Is there so much ignorance in the Army about Islam that the entire class just decided that this presentation was something a normal or conventional or mainstream Muslim anywhere would present?
Dana Priest: That could very well be.
Chicago, Ill.: Great job on this story as always. Did you see Fox's online version, which used your story as a jumping-off point to quote at length from a former classmate of Hasan's who blamed it all on political correctness within the military? Fort Hood Suspect Warned of Muslim Threat Within Military (Fox News, Nov. 10).
"There were definitely clear indications that Hasan's loyalties were not with America," Lt. Col. Val Finnell, Hasan's classmate at the Uniformed Services University of the Health Sciences in Bethesda, Md. The issue here is that there's a political correctness climate in the military. They don't want to say anything because it would be considered questioning somebody's religious belief, or they're afraid of an equal opportunity lawsuit. I want to be clear that this wasn't about anyone questioning his religious views. It is different when you are a civilian than when you are a military officer," said Finnell, who is a physician at the Los Angeles Air Force Base. "When you are in the military and you start making comments that are seditious, when you say you believe something other than your oath of office - someone needed to say why is this guy saying this stuff. He was a lightning rod. He made his views known and he was very vocal, he had extremely radical jihadist views," Finnell said. "When you're a military officer you take an oath to defend against all enemies foreign and domestic. They should've confronted him - our professors, officers -- but they were too concerned about being politically correct."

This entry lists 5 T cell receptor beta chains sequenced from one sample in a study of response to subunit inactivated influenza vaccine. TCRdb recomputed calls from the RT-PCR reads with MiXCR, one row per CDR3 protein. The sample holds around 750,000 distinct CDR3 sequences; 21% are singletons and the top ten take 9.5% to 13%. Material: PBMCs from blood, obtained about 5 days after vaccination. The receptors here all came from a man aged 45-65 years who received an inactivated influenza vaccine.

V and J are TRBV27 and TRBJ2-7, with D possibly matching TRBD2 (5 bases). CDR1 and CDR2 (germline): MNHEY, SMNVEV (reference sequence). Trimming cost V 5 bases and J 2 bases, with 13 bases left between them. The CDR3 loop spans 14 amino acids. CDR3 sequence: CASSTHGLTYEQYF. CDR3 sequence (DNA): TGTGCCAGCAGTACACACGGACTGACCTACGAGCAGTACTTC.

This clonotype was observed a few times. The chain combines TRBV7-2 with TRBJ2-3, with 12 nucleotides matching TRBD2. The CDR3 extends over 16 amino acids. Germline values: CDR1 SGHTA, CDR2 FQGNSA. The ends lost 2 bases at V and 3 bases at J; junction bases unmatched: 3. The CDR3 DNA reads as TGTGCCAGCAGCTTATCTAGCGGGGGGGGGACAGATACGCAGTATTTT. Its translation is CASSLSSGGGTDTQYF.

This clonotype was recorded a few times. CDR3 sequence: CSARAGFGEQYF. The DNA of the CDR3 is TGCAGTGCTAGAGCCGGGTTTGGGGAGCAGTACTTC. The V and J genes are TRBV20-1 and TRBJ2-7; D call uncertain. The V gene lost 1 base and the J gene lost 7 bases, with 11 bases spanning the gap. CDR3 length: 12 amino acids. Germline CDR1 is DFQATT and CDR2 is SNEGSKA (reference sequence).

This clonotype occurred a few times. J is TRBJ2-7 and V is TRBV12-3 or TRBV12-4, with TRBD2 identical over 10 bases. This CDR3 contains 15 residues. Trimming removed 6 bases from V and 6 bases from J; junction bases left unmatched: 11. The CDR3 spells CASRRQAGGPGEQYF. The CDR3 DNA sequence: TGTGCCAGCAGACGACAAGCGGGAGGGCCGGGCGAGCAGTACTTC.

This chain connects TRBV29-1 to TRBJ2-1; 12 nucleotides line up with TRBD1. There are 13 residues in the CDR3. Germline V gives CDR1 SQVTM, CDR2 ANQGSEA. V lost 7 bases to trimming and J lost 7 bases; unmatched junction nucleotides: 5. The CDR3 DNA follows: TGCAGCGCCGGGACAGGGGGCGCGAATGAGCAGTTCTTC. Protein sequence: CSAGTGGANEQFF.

As far as you can tell, is there truth in what he says, or should we apply the Fox discount to facts on this one?
Dana Priest: It is true that some people in the military view this has a political correctness issue. similar to say, their views about other minority groups and the way they are treated/mistreated/perceived in the military. I think of it more as a very tricky problem. Certainly it would be outrageous to believe/imply that all Muslim soldiers are potential terrorists/mass murderers. one problem is the lack of open discussion about the religion. Unlike Christianity, people are unfamiliar with Islam so they aren't going to necessarily notice when someone is going off the rails--I guess. And by the way, the US military and US intel community needs more people of Muslim background, not fewer, to actually do a better job in Muslim countries.